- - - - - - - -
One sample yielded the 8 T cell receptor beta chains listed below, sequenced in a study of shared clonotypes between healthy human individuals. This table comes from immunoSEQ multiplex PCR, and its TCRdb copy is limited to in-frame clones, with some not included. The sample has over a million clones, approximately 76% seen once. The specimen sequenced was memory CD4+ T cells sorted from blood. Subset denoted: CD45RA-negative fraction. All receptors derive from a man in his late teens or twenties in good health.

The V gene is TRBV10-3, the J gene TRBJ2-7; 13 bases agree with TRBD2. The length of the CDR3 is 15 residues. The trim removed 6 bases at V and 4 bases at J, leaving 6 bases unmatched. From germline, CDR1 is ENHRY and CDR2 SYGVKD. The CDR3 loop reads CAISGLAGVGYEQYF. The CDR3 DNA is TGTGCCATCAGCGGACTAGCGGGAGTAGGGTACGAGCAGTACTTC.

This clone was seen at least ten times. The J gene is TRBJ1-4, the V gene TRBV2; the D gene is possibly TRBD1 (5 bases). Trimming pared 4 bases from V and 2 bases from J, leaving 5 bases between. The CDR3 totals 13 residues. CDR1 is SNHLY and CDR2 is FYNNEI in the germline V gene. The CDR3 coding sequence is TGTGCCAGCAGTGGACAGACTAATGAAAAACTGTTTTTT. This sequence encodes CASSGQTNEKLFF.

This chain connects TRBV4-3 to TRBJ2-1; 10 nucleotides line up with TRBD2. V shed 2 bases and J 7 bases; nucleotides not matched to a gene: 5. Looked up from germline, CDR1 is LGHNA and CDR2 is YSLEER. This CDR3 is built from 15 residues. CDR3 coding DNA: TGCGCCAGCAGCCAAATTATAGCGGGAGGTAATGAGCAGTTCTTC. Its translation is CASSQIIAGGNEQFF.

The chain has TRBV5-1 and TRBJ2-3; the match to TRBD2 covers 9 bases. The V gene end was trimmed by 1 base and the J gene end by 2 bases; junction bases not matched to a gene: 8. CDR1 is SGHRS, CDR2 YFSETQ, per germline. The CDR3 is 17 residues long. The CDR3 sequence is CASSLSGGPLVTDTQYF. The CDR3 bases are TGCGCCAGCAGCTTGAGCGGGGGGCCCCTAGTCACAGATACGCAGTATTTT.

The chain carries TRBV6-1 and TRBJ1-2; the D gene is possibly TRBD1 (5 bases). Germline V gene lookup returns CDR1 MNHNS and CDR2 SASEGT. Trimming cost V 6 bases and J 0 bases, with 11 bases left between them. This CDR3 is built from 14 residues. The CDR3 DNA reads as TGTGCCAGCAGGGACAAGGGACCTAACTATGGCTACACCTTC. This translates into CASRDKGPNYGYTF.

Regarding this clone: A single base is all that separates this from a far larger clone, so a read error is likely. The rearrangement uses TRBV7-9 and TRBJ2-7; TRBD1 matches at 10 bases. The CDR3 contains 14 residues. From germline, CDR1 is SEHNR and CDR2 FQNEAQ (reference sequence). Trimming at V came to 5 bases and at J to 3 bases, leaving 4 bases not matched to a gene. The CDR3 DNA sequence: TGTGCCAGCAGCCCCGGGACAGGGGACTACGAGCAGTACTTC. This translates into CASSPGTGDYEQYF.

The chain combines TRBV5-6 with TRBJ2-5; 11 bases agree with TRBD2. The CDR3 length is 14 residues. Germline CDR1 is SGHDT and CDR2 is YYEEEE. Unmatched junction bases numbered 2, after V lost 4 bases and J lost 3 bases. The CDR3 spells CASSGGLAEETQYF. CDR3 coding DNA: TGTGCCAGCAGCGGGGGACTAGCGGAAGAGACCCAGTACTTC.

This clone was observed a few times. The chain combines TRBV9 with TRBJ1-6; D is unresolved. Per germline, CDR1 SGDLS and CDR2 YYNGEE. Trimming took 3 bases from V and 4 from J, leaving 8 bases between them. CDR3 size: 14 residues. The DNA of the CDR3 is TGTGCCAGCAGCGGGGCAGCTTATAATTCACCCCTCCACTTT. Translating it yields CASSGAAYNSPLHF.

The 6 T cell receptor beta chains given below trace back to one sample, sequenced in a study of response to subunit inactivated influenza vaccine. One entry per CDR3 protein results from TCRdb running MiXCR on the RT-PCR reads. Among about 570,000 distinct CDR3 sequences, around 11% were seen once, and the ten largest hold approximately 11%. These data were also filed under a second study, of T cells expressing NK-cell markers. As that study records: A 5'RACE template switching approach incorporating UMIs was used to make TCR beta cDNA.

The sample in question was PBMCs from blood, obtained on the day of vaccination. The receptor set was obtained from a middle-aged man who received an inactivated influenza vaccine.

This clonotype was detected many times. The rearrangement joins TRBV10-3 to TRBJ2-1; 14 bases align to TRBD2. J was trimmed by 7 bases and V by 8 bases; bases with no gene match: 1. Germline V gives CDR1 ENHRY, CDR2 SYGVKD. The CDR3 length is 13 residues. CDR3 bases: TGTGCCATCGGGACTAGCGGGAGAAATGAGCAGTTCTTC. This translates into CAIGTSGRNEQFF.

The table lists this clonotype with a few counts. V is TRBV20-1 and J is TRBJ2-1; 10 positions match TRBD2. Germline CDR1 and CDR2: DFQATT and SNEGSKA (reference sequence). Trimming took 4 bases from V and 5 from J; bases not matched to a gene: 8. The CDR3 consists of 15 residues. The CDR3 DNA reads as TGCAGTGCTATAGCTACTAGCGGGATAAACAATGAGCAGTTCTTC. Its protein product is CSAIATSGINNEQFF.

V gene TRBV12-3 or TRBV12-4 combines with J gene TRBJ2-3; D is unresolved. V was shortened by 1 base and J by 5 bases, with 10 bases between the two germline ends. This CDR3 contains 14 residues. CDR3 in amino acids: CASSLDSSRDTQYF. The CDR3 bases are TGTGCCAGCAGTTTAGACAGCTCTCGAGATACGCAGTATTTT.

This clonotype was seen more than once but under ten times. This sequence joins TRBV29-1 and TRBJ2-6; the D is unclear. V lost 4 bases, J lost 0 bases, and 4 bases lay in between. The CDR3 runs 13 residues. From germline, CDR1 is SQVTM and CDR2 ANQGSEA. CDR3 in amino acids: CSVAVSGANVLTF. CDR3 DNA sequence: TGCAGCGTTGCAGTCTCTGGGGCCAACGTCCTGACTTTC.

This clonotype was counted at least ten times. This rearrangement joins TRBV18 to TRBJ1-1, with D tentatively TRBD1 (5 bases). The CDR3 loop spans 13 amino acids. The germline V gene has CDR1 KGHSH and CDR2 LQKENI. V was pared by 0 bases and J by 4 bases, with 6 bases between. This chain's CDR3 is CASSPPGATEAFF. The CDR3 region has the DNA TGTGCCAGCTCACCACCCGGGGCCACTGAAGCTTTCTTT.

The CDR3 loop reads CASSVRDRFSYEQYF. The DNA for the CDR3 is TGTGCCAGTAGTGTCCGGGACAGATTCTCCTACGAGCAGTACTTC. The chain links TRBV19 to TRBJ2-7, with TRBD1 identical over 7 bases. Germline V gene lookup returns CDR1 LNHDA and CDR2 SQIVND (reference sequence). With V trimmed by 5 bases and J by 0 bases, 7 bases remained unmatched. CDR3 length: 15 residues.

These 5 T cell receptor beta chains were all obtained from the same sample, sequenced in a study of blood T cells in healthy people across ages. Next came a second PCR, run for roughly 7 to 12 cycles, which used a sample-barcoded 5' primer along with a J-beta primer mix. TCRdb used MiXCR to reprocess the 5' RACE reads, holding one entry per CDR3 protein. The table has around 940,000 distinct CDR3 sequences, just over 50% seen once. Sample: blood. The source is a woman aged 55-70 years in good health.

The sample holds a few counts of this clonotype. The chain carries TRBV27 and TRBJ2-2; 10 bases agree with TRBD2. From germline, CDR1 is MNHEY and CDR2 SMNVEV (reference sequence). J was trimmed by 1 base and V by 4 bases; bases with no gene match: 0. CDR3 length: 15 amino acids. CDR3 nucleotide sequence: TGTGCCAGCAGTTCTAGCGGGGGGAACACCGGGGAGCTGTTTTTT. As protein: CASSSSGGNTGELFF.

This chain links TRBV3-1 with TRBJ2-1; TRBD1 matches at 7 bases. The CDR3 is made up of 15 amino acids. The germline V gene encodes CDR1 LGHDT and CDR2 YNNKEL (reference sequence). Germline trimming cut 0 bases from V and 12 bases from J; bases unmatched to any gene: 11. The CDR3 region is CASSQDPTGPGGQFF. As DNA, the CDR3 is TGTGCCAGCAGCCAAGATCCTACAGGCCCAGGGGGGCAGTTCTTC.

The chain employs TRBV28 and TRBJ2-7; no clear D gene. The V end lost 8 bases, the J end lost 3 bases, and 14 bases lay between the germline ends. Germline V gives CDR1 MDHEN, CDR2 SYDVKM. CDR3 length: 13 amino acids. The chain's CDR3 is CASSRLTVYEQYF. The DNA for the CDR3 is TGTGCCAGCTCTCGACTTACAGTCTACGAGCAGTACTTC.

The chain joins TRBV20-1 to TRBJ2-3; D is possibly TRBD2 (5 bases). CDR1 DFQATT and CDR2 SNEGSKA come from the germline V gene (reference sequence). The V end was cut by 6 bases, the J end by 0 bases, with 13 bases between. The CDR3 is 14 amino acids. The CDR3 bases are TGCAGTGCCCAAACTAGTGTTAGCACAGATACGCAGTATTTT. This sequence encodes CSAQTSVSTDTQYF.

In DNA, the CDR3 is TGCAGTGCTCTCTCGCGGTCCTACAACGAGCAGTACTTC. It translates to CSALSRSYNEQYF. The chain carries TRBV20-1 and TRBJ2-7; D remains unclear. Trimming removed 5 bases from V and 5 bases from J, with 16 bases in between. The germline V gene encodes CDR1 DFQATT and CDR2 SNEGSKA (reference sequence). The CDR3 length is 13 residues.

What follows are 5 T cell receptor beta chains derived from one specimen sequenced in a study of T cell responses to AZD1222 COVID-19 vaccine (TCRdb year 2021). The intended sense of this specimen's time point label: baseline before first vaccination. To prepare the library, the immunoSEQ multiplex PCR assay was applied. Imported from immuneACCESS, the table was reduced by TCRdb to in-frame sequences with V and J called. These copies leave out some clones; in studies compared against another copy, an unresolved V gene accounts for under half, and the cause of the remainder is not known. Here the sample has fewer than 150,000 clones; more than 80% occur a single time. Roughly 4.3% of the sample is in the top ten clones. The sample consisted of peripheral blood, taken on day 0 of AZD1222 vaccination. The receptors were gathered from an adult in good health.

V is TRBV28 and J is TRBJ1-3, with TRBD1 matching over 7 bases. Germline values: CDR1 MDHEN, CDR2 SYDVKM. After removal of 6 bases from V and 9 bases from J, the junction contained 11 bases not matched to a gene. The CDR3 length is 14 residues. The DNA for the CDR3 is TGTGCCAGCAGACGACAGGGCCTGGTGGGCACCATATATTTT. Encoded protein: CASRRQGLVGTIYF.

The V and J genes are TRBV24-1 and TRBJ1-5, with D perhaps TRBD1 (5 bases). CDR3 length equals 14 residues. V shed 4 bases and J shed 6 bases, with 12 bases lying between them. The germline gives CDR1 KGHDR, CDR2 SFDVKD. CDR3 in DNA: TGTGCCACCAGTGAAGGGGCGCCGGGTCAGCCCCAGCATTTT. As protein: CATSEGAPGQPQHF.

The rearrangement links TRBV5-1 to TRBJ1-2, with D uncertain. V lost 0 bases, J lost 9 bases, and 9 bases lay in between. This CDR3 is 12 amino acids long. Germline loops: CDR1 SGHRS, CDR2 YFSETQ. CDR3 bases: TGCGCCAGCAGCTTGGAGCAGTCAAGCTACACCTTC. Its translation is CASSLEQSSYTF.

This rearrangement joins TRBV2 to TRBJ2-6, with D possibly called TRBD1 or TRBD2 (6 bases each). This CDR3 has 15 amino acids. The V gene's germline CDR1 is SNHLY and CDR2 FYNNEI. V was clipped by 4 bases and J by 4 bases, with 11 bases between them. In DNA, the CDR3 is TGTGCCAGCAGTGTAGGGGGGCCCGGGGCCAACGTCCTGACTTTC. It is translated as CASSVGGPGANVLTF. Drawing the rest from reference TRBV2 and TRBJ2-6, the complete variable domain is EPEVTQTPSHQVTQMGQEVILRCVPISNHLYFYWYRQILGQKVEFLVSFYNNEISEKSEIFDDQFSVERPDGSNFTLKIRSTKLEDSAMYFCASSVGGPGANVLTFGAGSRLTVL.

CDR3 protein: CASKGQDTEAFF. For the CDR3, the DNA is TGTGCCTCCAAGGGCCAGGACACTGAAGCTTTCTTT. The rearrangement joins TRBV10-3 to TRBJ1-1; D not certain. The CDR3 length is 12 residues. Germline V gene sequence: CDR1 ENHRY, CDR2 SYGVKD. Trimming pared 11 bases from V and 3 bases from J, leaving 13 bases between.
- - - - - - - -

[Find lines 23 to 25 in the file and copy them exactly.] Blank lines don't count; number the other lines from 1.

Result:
In DNA, the CDR3 is TGCAGTGCTCTCTCGCGGTCCTACAACGAGCAGTACTTC. It translates to CSALSRSYNEQYF. The chain carries TRBV20-1 and TRBJ2-7; D remains unclear. Trimming removed 5 bases from V and 5 bases from J, with 16 bases in between. The germline V gene encodes CDR1 DFQATT and CDR2 SNEGSKA (reference sequence). The CDR3 length is 13 residues.

What follows are 5 T cell receptor beta chains derived from one specimen sequenced in a study of T cell responses to AZD1222 COVID-19 vaccine (TCRdb year 2021). The intended sense of this specimen's time point label: baseline before first vaccination. To prepare the library, the immunoSEQ multiplex PCR assay was applied. Imported from immuneACCESS, the table was reduced by TCRdb to in-frame sequences with V and J called. These copies leave out some clones; in studies compared against another copy, an unresolved V gene accounts for under half, and the cause of the remainder is not known. Here the sample has fewer than 150,000 clones; more than 80% occur a single time. Roughly 4.3% of the sample is in the top ten clones. The sample consisted of peripheral blood, taken on day 0 of AZD1222 vaccination. The receptors were gathered from an adult in good health.

V is TRBV28 and J is TRBJ1-3, with TRBD1 matching over 7 bases. Germline values: CDR1 MDHEN, CDR2 SYDVKM. After removal of 6 bases from V and 9 bases from J, the junction contained 11 bases not matched to a gene. The CDR3 length is 14 residues. The DNA for the CDR3 is TGTGCCAGCAGACGACAGGGCCTGGTGGGCACCATATATTTT. Encoded protein: CASRRQGLVGTIYF.